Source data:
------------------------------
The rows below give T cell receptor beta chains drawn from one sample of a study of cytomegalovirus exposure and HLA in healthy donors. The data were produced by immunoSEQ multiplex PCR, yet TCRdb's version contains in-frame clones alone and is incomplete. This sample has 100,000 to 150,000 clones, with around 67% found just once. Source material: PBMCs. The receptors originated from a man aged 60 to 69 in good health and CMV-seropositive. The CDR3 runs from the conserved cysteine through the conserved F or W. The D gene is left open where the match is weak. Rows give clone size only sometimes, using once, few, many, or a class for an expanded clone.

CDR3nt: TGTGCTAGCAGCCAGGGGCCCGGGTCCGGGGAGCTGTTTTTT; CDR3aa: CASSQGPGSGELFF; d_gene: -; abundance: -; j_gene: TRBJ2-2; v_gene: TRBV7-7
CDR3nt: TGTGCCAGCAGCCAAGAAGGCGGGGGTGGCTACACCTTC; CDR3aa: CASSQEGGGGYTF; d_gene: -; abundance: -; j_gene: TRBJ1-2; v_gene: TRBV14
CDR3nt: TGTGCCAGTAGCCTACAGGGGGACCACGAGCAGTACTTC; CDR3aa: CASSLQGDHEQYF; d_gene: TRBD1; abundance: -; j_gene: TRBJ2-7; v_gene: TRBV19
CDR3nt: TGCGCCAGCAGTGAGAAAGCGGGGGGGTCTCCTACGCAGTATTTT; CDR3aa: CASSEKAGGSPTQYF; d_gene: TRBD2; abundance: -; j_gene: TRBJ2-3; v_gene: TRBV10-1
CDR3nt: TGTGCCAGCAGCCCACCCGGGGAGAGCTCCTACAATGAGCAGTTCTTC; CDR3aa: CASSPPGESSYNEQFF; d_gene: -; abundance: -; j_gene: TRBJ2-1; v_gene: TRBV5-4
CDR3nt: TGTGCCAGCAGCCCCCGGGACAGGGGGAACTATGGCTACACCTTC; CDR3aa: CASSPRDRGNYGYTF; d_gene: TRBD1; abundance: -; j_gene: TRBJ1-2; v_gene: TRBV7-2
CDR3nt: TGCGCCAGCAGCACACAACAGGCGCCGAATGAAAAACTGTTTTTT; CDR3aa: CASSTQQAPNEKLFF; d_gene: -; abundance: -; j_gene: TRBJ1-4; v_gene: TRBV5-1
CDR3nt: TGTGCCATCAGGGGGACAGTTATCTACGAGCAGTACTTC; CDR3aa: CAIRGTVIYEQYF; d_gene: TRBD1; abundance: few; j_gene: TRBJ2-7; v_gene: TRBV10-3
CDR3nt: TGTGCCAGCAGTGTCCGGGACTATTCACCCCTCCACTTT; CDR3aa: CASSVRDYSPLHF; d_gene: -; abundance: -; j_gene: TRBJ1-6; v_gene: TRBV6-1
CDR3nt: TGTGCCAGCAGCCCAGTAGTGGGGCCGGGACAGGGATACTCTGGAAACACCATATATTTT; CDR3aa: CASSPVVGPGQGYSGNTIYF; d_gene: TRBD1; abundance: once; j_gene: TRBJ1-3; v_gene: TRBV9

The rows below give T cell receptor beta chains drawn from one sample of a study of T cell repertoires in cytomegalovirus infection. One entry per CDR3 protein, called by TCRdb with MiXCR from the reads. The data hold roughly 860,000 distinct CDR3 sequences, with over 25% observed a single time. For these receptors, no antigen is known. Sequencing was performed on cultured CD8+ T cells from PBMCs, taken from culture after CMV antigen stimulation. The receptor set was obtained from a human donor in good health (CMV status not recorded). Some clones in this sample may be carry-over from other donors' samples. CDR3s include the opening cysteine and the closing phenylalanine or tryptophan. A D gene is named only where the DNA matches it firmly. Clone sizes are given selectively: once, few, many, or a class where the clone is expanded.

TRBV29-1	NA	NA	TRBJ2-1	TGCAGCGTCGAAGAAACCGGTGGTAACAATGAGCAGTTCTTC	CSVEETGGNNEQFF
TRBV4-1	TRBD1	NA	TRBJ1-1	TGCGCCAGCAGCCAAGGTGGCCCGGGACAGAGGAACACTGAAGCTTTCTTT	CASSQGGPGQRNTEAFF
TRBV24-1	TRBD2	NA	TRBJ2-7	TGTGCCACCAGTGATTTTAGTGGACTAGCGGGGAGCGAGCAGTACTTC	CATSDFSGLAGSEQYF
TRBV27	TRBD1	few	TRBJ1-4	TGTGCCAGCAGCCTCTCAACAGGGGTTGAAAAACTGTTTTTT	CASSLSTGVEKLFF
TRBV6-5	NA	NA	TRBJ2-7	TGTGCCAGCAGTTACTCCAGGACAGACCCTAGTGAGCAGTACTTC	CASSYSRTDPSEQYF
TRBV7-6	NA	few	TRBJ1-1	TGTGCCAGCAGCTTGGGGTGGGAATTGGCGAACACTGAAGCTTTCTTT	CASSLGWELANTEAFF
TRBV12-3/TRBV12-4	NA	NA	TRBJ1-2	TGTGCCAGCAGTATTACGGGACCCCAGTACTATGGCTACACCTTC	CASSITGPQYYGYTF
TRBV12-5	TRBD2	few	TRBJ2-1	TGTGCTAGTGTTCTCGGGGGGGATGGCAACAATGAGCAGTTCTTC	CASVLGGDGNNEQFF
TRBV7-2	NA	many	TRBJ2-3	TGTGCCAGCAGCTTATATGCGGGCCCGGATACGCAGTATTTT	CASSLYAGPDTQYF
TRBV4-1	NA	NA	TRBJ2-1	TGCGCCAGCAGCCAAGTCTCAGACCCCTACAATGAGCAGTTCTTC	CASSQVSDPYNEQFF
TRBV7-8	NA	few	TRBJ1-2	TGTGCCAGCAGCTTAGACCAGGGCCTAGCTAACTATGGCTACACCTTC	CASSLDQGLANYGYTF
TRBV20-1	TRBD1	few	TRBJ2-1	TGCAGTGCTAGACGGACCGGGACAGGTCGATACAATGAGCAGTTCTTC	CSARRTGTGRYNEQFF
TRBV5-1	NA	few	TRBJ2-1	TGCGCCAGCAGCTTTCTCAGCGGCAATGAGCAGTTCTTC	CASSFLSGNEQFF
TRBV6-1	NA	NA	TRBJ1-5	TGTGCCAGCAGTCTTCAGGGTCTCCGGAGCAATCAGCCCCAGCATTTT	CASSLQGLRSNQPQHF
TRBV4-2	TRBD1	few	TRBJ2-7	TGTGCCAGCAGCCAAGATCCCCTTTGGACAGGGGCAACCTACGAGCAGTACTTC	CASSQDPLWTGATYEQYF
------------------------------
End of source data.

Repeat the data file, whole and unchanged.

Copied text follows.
The rows below give T cell receptor beta chains drawn from one sample of a study of cytomegalovirus exposure and HLA in healthy donors. The data were produced by immunoSEQ multiplex PCR, yet TCRdb's version contains in-frame clones alone and is incomplete. This sample has 100,000 to 150,000 clones, with around 67% found just once. Source material: PBMCs. The receptors originated from a man aged 60 to 69 in good health and CMV-seropositive. The CDR3 runs from the conserved cysteine through the conserved F or W. The D gene is left open where the match is weak. Rows give clone size only sometimes, using once, few, many, or a class for an expanded clone.

CDR3nt: TGTGCTAGCAGCCAGGGGCCCGGGTCCGGGGAGCTGTTTTTT; CDR3aa: CASSQGPGSGELFF; d_gene: -; abundance: -; j_gene: TRBJ2-2; v_gene: TRBV7-7
CDR3nt: TGTGCCAGCAGCCAAGAAGGCGGGGGTGGCTACACCTTC; CDR3aa: CASSQEGGGGYTF; d_gene: -; abundance: -; j_gene: TRBJ1-2; v_gene: TRBV14
CDR3nt: TGTGCCAGTAGCCTACAGGGGGACCACGAGCAGTACTTC; CDR3aa: CASSLQGDHEQYF; d_gene: TRBD1; abundance: -; j_gene: TRBJ2-7; v_gene: TRBV19
CDR3nt: TGCGCCAGCAGTGAGAAAGCGGGGGGGTCTCCTACGCAGTATTTT; CDR3aa: CASSEKAGGSPTQYF; d_gene: TRBD2; abundance: -; j_gene: TRBJ2-3; v_gene: TRBV10-1
CDR3nt: TGTGCCAGCAGCCCACCCGGGGAGAGCTCCTACAATGAGCAGTTCTTC; CDR3aa: CASSPPGESSYNEQFF; d_gene: -; abundance: -; j_gene: TRBJ2-1; v_gene: TRBV5-4
CDR3nt: TGTGCCAGCAGCCCCCGGGACAGGGGGAACTATGGCTACACCTTC; CDR3aa: CASSPRDRGNYGYTF; d_gene: TRBD1; abundance: -; j_gene: TRBJ1-2; v_gene: TRBV7-2
CDR3nt: TGCGCCAGCAGCACACAACAGGCGCCGAATGAAAAACTGTTTTTT; CDR3aa: CASSTQQAPNEKLFF; d_gene: -; abundance: -; j_gene: TRBJ1-4; v_gene: TRBV5-1
CDR3nt: TGTGCCATCAGGGGGACAGTTATCTACGAGCAGTACTTC; CDR3aa: CAIRGTVIYEQYF; d_gene: TRBD1; abundance: few; j_gene: TRBJ2-7; v_gene: TRBV10-3
CDR3nt: TGTGCCAGCAGTGTCCGGGACTATTCACCCCTCCACTTT; CDR3aa: CASSVRDYSPLHF; d_gene: -; abundance: -; j_gene: TRBJ1-6; v_gene: TRBV6-1
CDR3nt: TGTGCCAGCAGCCCAGTAGTGGGGCCGGGACAGGGATACTCTGGAAACACCATATATTTT; CDR3aa: CASSPVVGPGQGYSGNTIYF; d_gene: TRBD1; abundance: once; j_gene: TRBJ1-3; v_gene: TRBV9

The rows below give T cell receptor beta chains drawn from one sample of a study of T cell repertoires in cytomegalovirus infection. One entry per CDR3 protein, called by TCRdb with MiXCR from the reads. The data hold roughly 860,000 distinct CDR3 sequences, with over 25% observed a single time. For these receptors, no antigen is known. Sequencing was performed on cultured CD8+ T cells from PBMCs, taken from culture after CMV antigen stimulation. The receptor set was obtained from a human donor in good health (CMV status not recorded). Some clones in this sample may be carry-over from other donors' samples. CDR3s include the opening cysteine and the closing phenylalanine or tryptophan. A D gene is named only where the DNA matches it firmly. Clone sizes are given selectively: once, few, many, or a class where the clone is expanded.

TRBV29-1	NA	NA	TRBJ2-1	TGCAGCGTCGAAGAAACCGGTGGTAACAATGAGCAGTTCTTC	CSVEETGGNNEQFF
TRBV4-1	TRBD1	NA	TRBJ1-1	TGCGCCAGCAGCCAAGGTGGCCCGGGACAGAGGAACACTGAAGCTTTCTTT	CASSQGGPGQRNTEAFF
TRBV24-1	TRBD2	NA	TRBJ2-7	TGTGCCACCAGTGATTTTAGTGGACTAGCGGGGAGCGAGCAGTACTTC	CATSDFSGLAGSEQYF
TRBV27	TRBD1	few	TRBJ1-4	TGTGCCAGCAGCCTCTCAACAGGGGTTGAAAAACTGTTTTTT	CASSLSTGVEKLFF
TRBV6-5	NA	NA	TRBJ2-7	TGTGCCAGCAGTTACTCCAGGACAGACCCTAGTGAGCAGTACTTC	CASSYSRTDPSEQYF
TRBV7-6	NA	few	TRBJ1-1	TGTGCCAGCAGCTTGGGGTGGGAATTGGCGAACACTGAAGCTTTCTTT	CASSLGWELANTEAFF
TRBV12-3/TRBV12-4	NA	NA	TRBJ1-2	TGTGCCAGCAGTATTACGGGACCCCAGTACTATGGCTACACCTTC	CASSITGPQYYGYTF
TRBV12-5	TRBD2	few	TRBJ2-1	TGTGCTAGTGTTCTCGGGGGGGATGGCAACAATGAGCAGTTCTTC	CASVLGGDGNNEQFF
TRBV7-2	NA	many	TRBJ2-3	TGTGCCAGCAGCTTATATGCGGGCCCGGATACGCAGTATTTT	CASSLYAGPDTQYF
TRBV4-1	NA	NA	TRBJ2-1	TGCGCCAGCAGCCAAGTCTCAGACCCCTACAATGAGCAGTTCTTC	CASSQVSDPYNEQFF
TRBV7-8	NA	few	TRBJ1-2	TGTGCCAGCAGCTTAGACCAGGGCCTAGCTAACTATGGCTACACCTTC	CASSLDQGLANYGYTF
TRBV20-1	TRBD1	few	TRBJ2-1	TGCAGTGCTAGACGGACCGGGACAGGTCGATACAATGAGCAGTTCTTC	CSARRTGTGRYNEQFF
TRBV5-1	NA	few	TRBJ2-1	TGCGCCAGCAGCTTTCTCAGCGGCAATGAGCAGTTCTTC	CASSFLSGNEQFF
TRBV6-1	NA	NA	TRBJ1-5	TGTGCCAGCAGTCTTCAGGGTCTCCGGAGCAATCAGCCCCAGCATTTT	CASSLQGLRSNQPQHF
TRBV4-2	TRBD1	few	TRBJ2-7	TGTGCCAGCAGCCAAGATCCCCTTTGGACAGGGGCAACCTACGAGCAGTACTTC	CASSQDPLWTGATYEQYF